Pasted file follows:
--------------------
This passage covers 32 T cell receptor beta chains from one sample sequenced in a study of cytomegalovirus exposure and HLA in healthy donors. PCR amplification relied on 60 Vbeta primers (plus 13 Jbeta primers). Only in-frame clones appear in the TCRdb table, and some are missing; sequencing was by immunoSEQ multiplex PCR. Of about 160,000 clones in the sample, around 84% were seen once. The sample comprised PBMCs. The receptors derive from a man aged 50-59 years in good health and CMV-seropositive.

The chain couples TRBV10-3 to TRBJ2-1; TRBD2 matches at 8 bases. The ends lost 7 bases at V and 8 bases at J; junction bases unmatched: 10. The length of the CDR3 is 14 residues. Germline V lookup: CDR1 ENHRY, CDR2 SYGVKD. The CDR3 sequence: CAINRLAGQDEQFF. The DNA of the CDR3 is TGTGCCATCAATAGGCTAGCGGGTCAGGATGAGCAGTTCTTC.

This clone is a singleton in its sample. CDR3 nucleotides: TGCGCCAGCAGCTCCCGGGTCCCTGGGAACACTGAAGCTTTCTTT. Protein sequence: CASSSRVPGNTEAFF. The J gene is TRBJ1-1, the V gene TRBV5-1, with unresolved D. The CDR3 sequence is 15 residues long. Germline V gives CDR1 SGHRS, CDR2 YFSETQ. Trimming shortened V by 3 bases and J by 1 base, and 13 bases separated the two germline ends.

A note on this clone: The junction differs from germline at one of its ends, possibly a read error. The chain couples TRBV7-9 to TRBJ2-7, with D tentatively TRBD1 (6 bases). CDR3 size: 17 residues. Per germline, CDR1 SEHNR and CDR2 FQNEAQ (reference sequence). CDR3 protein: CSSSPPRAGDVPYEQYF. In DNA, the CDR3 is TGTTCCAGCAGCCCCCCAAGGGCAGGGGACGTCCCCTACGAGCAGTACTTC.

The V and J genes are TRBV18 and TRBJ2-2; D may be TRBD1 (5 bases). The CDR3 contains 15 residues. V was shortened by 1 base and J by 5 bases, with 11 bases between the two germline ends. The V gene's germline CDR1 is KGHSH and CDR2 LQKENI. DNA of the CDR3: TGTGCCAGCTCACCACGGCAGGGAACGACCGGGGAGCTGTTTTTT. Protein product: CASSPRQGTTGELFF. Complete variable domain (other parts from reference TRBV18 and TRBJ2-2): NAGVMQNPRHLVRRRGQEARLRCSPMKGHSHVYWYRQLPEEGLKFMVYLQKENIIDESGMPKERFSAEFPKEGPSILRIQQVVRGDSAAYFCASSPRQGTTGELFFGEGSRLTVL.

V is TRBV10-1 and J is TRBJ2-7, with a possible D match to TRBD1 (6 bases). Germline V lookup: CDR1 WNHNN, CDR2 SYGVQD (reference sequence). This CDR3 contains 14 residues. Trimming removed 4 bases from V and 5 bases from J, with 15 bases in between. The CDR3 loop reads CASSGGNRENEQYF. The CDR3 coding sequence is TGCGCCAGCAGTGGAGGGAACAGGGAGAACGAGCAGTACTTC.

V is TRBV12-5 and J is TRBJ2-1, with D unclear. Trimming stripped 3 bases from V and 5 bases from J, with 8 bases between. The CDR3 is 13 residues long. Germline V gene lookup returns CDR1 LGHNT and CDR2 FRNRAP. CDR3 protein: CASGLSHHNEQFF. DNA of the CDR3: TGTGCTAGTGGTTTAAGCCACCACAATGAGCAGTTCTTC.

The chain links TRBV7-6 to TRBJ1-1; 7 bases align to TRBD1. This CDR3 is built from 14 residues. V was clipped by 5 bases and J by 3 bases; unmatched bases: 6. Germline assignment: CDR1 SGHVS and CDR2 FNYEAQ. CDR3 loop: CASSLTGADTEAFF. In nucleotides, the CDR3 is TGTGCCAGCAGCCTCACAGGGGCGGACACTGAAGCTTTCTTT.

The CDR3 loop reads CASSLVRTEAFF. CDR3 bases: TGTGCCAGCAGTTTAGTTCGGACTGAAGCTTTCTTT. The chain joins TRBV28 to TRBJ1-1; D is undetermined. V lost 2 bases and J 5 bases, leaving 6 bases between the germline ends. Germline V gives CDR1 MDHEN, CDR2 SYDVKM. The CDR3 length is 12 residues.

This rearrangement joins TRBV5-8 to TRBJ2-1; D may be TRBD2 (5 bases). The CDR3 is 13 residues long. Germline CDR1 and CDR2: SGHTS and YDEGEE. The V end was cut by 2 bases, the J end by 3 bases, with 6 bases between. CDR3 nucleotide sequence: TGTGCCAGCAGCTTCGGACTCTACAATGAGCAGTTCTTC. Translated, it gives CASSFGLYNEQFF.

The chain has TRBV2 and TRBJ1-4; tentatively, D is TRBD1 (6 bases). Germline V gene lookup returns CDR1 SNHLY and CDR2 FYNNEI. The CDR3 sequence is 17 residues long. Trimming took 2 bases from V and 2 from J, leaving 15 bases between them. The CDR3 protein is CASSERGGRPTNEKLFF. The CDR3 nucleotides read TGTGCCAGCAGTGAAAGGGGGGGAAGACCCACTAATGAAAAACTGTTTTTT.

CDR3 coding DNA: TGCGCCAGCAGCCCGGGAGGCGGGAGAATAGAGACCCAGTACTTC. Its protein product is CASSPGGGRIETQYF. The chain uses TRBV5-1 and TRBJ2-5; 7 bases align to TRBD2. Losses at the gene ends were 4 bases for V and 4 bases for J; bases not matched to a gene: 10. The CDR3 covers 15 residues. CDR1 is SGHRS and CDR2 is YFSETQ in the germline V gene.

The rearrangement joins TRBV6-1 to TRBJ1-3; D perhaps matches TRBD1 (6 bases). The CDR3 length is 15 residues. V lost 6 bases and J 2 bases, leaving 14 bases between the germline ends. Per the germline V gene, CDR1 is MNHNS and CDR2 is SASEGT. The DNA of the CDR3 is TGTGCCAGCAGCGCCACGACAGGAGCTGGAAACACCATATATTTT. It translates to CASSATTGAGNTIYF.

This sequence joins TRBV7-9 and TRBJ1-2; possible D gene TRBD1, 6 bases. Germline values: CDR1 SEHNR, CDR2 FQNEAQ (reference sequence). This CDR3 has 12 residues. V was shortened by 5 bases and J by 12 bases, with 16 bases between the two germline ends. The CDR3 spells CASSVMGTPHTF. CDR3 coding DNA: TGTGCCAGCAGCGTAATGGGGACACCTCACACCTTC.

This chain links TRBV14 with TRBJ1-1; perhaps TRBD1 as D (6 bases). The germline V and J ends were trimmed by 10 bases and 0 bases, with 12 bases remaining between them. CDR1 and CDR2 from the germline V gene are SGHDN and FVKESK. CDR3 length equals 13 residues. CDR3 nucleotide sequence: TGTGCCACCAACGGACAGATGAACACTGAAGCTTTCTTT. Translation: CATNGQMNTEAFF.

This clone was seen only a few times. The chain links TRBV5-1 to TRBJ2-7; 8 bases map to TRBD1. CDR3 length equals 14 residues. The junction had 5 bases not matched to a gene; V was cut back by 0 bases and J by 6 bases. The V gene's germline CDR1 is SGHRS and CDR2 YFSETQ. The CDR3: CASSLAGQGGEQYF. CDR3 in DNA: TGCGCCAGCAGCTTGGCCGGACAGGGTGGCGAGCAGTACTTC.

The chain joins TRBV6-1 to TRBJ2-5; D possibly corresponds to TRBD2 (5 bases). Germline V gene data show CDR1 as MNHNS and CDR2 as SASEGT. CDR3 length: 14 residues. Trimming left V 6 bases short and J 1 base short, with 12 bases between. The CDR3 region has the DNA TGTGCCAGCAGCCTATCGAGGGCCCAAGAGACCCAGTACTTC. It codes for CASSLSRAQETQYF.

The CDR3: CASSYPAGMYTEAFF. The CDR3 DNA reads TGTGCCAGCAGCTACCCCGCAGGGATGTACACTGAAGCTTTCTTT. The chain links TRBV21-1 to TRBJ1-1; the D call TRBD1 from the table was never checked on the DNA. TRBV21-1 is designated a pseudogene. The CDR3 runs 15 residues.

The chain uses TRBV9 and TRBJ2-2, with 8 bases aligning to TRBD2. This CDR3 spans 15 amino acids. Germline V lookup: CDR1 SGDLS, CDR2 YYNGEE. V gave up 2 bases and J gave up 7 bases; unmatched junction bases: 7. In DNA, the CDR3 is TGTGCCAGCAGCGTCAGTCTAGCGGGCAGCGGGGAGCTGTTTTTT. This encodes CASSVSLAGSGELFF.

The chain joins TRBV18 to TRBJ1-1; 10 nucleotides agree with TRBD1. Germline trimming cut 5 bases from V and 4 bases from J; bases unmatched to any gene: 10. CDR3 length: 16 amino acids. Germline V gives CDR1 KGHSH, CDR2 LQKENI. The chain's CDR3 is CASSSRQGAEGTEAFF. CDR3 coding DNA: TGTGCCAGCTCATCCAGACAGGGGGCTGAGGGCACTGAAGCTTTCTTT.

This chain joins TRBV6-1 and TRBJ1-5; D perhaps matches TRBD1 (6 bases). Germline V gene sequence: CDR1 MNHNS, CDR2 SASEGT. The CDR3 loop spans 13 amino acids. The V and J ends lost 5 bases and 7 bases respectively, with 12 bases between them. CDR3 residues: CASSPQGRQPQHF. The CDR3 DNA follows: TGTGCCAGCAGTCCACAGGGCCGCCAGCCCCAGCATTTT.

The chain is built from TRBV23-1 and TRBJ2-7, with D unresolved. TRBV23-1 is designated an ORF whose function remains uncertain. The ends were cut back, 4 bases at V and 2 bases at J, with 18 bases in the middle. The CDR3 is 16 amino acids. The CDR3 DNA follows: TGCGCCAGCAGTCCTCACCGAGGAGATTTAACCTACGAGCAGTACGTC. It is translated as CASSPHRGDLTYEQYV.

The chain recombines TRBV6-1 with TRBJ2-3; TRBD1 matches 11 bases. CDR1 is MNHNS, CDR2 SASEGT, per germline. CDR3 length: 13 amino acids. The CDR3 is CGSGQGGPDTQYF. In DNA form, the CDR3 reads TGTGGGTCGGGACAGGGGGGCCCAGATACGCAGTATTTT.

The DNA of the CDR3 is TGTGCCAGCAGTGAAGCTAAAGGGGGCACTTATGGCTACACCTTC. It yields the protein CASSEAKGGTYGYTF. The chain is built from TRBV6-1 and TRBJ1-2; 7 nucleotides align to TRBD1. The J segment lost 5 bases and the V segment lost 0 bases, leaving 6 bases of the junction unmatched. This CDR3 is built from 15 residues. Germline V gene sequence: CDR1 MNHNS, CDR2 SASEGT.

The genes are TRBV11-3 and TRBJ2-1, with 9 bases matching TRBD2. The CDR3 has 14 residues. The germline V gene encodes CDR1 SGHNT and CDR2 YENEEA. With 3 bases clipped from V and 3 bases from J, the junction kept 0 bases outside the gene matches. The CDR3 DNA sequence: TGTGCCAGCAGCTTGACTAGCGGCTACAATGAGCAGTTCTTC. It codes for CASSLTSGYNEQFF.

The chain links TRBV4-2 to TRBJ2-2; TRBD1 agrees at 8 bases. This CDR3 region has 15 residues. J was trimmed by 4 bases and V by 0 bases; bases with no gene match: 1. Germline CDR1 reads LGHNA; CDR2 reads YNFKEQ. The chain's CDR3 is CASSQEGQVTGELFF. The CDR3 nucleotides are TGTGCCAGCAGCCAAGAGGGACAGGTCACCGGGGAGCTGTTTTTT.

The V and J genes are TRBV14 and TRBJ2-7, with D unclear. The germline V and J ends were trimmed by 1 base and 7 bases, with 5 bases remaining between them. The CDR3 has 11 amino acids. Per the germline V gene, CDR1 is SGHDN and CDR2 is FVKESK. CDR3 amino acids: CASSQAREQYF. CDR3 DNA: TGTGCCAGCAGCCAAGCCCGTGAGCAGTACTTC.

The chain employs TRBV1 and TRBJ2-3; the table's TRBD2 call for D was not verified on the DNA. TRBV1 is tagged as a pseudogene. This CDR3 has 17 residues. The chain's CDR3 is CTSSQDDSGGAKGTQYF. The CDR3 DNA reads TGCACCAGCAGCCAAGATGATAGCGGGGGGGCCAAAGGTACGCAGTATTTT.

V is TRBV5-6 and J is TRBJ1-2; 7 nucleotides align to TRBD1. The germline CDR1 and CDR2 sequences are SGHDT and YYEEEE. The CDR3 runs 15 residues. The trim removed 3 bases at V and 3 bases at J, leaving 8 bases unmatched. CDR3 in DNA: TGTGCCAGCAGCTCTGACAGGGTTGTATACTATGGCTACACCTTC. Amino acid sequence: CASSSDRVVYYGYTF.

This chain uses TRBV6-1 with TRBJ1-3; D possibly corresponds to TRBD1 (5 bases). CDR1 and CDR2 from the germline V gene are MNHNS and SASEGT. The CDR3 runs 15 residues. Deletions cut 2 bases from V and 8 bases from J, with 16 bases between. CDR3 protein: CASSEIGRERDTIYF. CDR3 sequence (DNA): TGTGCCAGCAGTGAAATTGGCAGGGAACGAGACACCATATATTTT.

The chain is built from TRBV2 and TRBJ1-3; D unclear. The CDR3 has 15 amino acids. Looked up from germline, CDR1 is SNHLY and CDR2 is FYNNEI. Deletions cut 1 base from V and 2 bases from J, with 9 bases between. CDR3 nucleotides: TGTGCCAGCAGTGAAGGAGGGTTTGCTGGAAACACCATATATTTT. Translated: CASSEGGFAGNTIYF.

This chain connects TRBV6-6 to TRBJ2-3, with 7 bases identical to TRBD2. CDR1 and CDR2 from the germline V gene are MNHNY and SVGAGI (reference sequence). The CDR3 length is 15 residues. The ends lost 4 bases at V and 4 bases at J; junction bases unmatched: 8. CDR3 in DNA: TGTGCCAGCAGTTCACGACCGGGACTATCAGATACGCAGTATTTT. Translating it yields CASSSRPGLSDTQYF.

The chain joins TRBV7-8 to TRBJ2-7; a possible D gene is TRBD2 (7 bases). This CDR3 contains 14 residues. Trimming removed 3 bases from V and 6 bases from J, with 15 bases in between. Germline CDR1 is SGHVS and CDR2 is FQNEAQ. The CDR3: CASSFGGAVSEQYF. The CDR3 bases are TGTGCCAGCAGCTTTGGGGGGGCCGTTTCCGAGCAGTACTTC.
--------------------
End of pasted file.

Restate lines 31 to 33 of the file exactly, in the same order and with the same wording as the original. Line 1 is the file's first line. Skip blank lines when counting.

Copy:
The chain is built from TRBV2 and TRBJ1-3; D unclear. The CDR3 has 15 amino acids. Looked up from germline, CDR1 is SNHLY and CDR2 is FYNNEI. Deletions cut 1 base from V and 2 bases from J, with 9 bases between. CDR3 nucleotides: TGTGCCAGCAGTGAAGGAGGGTTTGCTGGAAACACCATATATTTT. Translated: CASSEGGFAGNTIYF.

This chain connects TRBV6-6 to TRBJ2-3, with 7 bases identical to TRBD2. CDR1 and CDR2 from the germline V gene are MNHNY and SVGAGI (reference sequence). The CDR3 length is 15 residues. The ends lost 4 bases at V and 4 bases at J; junction bases unmatched: 8. CDR3 in DNA: TGTGCCAGCAGTTCACGACCGGGACTATCAGATACGCAGTATTTT. Translating it yields CASSSRPGLSDTQYF.

The chain joins TRBV7-8 to TRBJ2-7; a possible D gene is TRBD2 (7 bases). This CDR3 contains 14 residues. Trimming removed 3 bases from V and 6 bases from J, with 15 bases in between. Germline CDR1 is SGHVS and CDR2 is FQNEAQ. The CDR3: CASSFGGAVSEQYF. The CDR3 bases are TGTGCCAGCAGCTTTGGGGGGGCCGTTTCCGAGCAGTACTTC.